Hospitals tackle overtime cost fears

PUBLISHED : Monday, 11 January, 1999, 12:00am
UPDATED : Monday, 11 January, 1999, 12:00am
 

Hospital doctors could be asked to sign away rights to paid overtime in a plan to be discussed today.


Hospital Authority officials will discuss whether to specify that on-call duties and related compensation should be reflected in doctors' salaries.


The proposal comes after a prison officer won a court case last year claiming for 1,645 hours of overtime.


That led to 4,000 of his 6,600 Correctional Services Department colleagues considering suing for 'overnight on-call' payments of up to $2 billion.


Public doctors said the Hospital Authority plan was 'slamming the door in the face of any potential lawsuit'. They estimated the body could face bankruptcy if doctors mounted a similar legal challenge.


Authority employees have set numbers of hours for the normal working week, with doctors on duty for 44 hours, including lunch breaks.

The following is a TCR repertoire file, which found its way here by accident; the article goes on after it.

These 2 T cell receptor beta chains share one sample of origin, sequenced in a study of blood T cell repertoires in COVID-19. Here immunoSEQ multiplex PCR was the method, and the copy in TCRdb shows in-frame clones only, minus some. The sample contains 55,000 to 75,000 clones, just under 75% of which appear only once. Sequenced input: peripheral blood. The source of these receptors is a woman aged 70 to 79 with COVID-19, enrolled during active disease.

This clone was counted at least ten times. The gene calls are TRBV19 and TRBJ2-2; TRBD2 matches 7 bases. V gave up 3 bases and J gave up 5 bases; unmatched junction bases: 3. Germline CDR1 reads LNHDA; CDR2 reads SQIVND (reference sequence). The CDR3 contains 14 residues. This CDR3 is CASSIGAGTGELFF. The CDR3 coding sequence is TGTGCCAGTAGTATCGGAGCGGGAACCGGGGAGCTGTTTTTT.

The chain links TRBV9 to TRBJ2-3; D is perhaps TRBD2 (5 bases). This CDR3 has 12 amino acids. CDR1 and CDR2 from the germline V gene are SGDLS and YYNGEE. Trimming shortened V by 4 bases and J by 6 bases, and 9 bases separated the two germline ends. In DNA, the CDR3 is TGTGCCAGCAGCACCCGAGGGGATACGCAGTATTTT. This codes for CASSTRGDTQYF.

But a recent survey showed medical officers in many specialties worked an average 80 hours a week, with some exceeding 90 hours, and most of this could be considered overtime.


The authority has sought legal advice on whether the present honorarium - a monthly fixed rate of either $1,750 or $3,500 paid to those taking up 'on-call' duties - is compensation for all overtime work. The rate has not been adjusted since 1989.


'To avoid misunderstanding and possible future arguments, it is recommended that the requirement for on-call duties and the compensation arrangements be specifically spelt out in the appointment letter of medical staff,' today's paper for the human resources committee says.


'It is further recommended that the subject be included in the overall review of the grade and ranking structure of medical staff which is being considered.' Countries such as Australia pay double to doctors taking overnight 'on-call' duties, a Public Doctors Association spokesman said.


A surgeon with medical officer rank who does seven on-call duties each of 34 hours on top of his monthly workload, said the current system was unfair.


'I am not sure whether the compensation for overtime is included in my employment contract because there is no clear definition for 'overtime',' he said.


'If we calculated our overtime payments it would be an astronomical amount which would send the authority into bankruptcy.'

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